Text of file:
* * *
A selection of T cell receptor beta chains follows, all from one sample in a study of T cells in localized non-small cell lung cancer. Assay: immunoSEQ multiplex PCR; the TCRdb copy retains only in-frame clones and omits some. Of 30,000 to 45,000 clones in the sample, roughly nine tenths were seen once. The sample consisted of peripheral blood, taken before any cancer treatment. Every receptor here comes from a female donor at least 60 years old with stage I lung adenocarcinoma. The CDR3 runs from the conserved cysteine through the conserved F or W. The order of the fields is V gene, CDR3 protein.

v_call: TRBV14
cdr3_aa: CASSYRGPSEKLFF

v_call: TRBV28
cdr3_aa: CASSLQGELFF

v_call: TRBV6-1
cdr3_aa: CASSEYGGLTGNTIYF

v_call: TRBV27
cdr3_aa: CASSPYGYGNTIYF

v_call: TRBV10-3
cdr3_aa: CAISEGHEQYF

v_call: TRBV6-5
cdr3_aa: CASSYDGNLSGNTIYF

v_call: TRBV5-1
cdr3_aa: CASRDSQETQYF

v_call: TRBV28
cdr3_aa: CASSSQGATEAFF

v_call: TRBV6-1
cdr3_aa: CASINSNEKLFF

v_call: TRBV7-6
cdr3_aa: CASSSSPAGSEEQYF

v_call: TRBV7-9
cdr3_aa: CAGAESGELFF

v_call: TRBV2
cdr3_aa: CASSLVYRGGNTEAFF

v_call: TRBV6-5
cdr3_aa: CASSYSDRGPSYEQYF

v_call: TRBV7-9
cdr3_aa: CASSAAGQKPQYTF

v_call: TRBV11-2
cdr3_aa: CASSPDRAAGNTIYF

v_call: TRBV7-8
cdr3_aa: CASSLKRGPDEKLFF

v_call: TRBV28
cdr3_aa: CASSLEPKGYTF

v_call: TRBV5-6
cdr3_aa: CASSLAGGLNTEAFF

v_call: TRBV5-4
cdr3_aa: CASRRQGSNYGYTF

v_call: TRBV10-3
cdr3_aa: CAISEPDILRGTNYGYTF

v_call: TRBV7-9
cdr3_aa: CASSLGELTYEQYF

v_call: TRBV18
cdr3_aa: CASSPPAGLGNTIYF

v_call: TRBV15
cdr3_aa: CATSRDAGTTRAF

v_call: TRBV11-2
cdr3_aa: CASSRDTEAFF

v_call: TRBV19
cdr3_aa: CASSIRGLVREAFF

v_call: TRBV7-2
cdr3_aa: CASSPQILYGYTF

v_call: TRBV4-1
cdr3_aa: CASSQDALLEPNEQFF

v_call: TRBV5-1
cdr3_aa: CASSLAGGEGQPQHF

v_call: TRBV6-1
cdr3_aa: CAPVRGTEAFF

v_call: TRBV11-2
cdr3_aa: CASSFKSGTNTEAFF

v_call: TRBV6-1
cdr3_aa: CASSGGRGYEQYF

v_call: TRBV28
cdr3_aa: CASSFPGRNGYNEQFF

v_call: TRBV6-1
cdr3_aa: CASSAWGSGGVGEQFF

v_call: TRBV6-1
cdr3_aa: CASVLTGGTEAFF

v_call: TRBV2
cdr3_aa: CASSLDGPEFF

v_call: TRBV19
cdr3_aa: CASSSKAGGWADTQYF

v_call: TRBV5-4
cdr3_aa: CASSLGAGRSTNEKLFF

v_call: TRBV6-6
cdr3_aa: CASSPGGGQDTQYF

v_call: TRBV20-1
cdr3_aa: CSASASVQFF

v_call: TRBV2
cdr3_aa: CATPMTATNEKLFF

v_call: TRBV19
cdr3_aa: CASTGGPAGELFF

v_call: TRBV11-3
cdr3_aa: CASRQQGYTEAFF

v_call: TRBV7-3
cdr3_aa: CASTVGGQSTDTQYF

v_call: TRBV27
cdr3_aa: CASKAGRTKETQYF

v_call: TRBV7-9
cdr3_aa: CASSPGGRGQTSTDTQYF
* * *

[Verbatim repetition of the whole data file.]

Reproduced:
A selection of T cell receptor beta chains follows, all from one sample in a study of T cells in localized non-small cell lung cancer. Assay: immunoSEQ multiplex PCR; the TCRdb copy retains only in-frame clones and omits some. Of 30,000 to 45,000 clones in the sample, roughly nine tenths were seen once. The sample consisted of peripheral blood, taken before any cancer treatment. Every receptor here comes from a female donor at least 60 years old with stage I lung adenocarcinoma. The CDR3 runs from the conserved cysteine through the conserved F or W. The order of the fields is V gene, CDR3 protein.

v_call: TRBV14
cdr3_aa: CASSYRGPSEKLFF

v_call: TRBV28
cdr3_aa: CASSLQGELFF

v_call: TRBV6-1
cdr3_aa: CASSEYGGLTGNTIYF

v_call: TRBV27
cdr3_aa: CASSPYGYGNTIYF

v_call: TRBV10-3
cdr3_aa: CAISEGHEQYF

v_call: TRBV6-5
cdr3_aa: CASSYDGNLSGNTIYF

v_call: TRBV5-1
cdr3_aa: CASRDSQETQYF

v_call: TRBV28
cdr3_aa: CASSSQGATEAFF

v_call: TRBV6-1
cdr3_aa: CASINSNEKLFF

v_call: TRBV7-6
cdr3_aa: CASSSSPAGSEEQYF

v_call: TRBV7-9
cdr3_aa: CAGAESGELFF

v_call: TRBV2
cdr3_aa: CASSLVYRGGNTEAFF

v_call: TRBV6-5
cdr3_aa: CASSYSDRGPSYEQYF

v_call: TRBV7-9
cdr3_aa: CASSAAGQKPQYTF

v_call: TRBV11-2
cdr3_aa: CASSPDRAAGNTIYF

v_call: TRBV7-8
cdr3_aa: CASSLKRGPDEKLFF

v_call: TRBV28
cdr3_aa: CASSLEPKGYTF

v_call: TRBV5-6
cdr3_aa: CASSLAGGLNTEAFF

v_call: TRBV5-4
cdr3_aa: CASRRQGSNYGYTF

v_call: TRBV10-3
cdr3_aa: CAISEPDILRGTNYGYTF

v_call: TRBV7-9
cdr3_aa: CASSLGELTYEQYF

v_call: TRBV18
cdr3_aa: CASSPPAGLGNTIYF

v_call: TRBV15
cdr3_aa: CATSRDAGTTRAF

v_call: TRBV11-2
cdr3_aa: CASSRDTEAFF

v_call: TRBV19
cdr3_aa: CASSIRGLVREAFF

v_call: TRBV7-2
cdr3_aa: CASSPQILYGYTF

v_call: TRBV4-1
cdr3_aa: CASSQDALLEPNEQFF

v_call: TRBV5-1
cdr3_aa: CASSLAGGEGQPQHF

v_call: TRBV6-1
cdr3_aa: CAPVRGTEAFF

v_call: TRBV11-2
cdr3_aa: CASSFKSGTNTEAFF

v_call: TRBV6-1
cdr3_aa: CASSGGRGYEQYF

v_call: TRBV28
cdr3_aa: CASSFPGRNGYNEQFF

v_call: TRBV6-1
cdr3_aa: CASSAWGSGGVGEQFF

v_call: TRBV6-1
cdr3_aa: CASVLTGGTEAFF

v_call: TRBV2
cdr3_aa: CASSLDGPEFF

v_call: TRBV19
cdr3_aa: CASSSKAGGWADTQYF

v_call: TRBV5-4
cdr3_aa: CASSLGAGRSTNEKLFF

v_call: TRBV6-6
cdr3_aa: CASSPGGGQDTQYF

v_call: TRBV20-1
cdr3_aa: CSASASVQFF

v_call: TRBV2
cdr3_aa: CATPMTATNEKLFF

v_call: TRBV19
cdr3_aa: CASTGGPAGELFF

v_call: TRBV11-3
cdr3_aa: CASRQQGYTEAFF

v_call: TRBV7-3
cdr3_aa: CASTVGGQSTDTQYF

v_call: TRBV27
cdr3_aa: CASKAGRTKETQYF

v_call: TRBV7-9
cdr3_aa: CASSPGGRGQTSTDTQYF